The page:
However, taking on the Need For Speed name comes with mixed connotations and it was this that planted the seeds of doubt in my mind.

                                        
                                        
                                                                         
               First shots of the BMW M3 GT2 in action. Anyone wanna guess the track?

On display were two circuits: a fictional Japanese street track, based around real locations in Tokyo and Brands Hatch. Kicking of, I got my hands dirty behind the wheel of a Porsche round the tight Tokyo streets, using the in-car view. Turn 1 was find and dandy…but then I smacked a bunch of tyres on Turn 2. Wow, the car understeered!

But that's not all – I felt depth in the handling system from the off. The car didn’t just under steer: the suspension went down and I lost rear traction. Basically, the car did what it was supposed to do, even if the racing line system didn’t!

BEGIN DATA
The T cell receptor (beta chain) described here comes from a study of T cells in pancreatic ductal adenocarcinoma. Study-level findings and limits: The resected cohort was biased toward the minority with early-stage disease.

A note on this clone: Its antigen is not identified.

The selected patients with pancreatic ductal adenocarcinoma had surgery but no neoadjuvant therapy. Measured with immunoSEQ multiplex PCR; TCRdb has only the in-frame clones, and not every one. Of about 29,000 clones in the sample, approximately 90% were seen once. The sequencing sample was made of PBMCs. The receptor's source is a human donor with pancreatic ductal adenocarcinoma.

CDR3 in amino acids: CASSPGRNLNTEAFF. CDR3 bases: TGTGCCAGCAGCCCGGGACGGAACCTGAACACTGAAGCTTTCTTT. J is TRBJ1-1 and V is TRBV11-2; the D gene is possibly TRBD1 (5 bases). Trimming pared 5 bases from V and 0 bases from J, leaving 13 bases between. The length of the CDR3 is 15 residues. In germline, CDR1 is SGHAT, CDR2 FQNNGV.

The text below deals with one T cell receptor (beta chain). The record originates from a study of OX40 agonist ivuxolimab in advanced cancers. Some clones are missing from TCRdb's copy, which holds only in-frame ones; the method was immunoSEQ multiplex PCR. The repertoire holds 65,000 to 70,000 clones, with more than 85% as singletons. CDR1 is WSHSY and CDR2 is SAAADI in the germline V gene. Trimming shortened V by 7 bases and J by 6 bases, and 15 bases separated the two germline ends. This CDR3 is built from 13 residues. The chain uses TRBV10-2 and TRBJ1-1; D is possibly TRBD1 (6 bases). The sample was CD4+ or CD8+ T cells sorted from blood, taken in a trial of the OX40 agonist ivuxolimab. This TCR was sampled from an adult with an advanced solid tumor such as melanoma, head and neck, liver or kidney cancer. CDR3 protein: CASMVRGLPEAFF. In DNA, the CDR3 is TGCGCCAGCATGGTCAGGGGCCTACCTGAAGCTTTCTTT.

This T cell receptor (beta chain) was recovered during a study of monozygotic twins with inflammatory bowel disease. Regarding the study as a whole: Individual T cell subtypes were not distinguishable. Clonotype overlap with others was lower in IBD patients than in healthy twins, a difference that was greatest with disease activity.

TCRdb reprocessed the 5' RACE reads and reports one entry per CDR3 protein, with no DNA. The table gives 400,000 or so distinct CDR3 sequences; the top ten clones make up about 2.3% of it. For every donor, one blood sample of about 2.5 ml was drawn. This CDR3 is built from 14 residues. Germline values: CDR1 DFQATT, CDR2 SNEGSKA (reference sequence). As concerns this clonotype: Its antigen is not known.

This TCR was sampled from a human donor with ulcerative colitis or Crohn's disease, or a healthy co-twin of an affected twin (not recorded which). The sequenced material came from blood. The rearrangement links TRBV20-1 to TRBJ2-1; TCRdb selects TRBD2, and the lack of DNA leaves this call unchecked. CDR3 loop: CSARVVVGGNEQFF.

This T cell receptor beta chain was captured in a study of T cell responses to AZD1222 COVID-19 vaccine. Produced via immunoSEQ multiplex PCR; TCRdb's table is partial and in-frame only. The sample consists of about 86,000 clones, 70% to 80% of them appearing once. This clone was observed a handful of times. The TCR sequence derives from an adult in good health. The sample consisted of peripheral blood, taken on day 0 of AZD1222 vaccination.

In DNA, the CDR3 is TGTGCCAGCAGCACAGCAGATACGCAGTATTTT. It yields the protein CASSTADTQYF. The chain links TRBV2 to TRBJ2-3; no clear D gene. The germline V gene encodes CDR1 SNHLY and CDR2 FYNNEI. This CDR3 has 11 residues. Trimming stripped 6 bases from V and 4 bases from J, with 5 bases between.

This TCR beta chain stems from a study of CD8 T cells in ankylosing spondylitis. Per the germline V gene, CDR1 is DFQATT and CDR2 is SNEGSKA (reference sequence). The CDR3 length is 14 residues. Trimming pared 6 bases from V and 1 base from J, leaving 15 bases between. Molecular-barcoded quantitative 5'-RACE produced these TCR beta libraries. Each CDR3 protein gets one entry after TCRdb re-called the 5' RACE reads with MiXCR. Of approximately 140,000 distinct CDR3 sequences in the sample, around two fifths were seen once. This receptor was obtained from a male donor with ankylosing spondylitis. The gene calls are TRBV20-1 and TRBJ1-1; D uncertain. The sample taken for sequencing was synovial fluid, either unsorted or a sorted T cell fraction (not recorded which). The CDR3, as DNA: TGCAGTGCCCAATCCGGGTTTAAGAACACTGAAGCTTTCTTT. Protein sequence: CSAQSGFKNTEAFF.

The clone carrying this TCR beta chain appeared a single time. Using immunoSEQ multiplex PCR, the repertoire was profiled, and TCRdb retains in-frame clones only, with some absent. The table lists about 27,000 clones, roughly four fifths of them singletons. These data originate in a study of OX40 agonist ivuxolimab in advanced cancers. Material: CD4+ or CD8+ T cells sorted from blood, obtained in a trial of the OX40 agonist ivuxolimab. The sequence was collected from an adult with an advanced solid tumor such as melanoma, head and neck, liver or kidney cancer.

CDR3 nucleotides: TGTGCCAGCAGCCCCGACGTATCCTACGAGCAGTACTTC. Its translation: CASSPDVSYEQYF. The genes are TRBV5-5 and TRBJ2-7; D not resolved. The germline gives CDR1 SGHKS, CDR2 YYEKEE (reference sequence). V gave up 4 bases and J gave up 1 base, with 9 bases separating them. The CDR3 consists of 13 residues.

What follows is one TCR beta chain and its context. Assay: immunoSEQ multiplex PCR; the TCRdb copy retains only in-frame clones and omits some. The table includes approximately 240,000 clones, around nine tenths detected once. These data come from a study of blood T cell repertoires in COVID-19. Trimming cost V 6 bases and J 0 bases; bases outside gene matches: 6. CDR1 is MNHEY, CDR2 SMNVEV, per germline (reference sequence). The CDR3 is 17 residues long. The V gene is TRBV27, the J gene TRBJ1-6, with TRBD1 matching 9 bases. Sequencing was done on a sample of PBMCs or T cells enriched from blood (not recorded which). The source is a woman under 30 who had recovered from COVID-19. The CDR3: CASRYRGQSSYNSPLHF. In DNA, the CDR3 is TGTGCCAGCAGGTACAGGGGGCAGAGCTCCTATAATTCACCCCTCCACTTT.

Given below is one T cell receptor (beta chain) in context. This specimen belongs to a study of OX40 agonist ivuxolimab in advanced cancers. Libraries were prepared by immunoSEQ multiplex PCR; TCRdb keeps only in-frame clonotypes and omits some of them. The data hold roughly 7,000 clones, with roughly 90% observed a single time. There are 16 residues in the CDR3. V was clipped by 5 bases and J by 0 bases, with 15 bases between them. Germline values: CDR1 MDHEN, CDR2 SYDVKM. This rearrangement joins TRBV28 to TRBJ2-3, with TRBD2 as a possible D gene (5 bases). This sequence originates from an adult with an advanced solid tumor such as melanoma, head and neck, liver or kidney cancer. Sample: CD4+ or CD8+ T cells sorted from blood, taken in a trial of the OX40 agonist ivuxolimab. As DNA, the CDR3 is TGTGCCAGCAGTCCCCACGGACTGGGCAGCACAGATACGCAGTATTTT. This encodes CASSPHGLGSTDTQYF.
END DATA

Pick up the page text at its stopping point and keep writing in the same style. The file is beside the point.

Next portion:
Taking Turns 3 and 4, now knowing what to expect and braking hard into the tunnel,  I really had to scrub off some speed. There was a little hint of a wall ride on the exit, but it certainly didn’t give me an advantage. Blasting back into the daylight on a tight right-hander, giving the car some opposite lock in an attempt to maintain good traction, I was really feeling this, having genuine fun, and with graphics that were easily the best of this racing generation.

Working my way to the final turn, I go for an overtake. My rival blocks my path and I have nowhere to go, too committed to pull out. The end result is inevitable: I hit the car in front, I even managed to roll my racer onto its roof. Still, at least it showed the depths of the physics engine.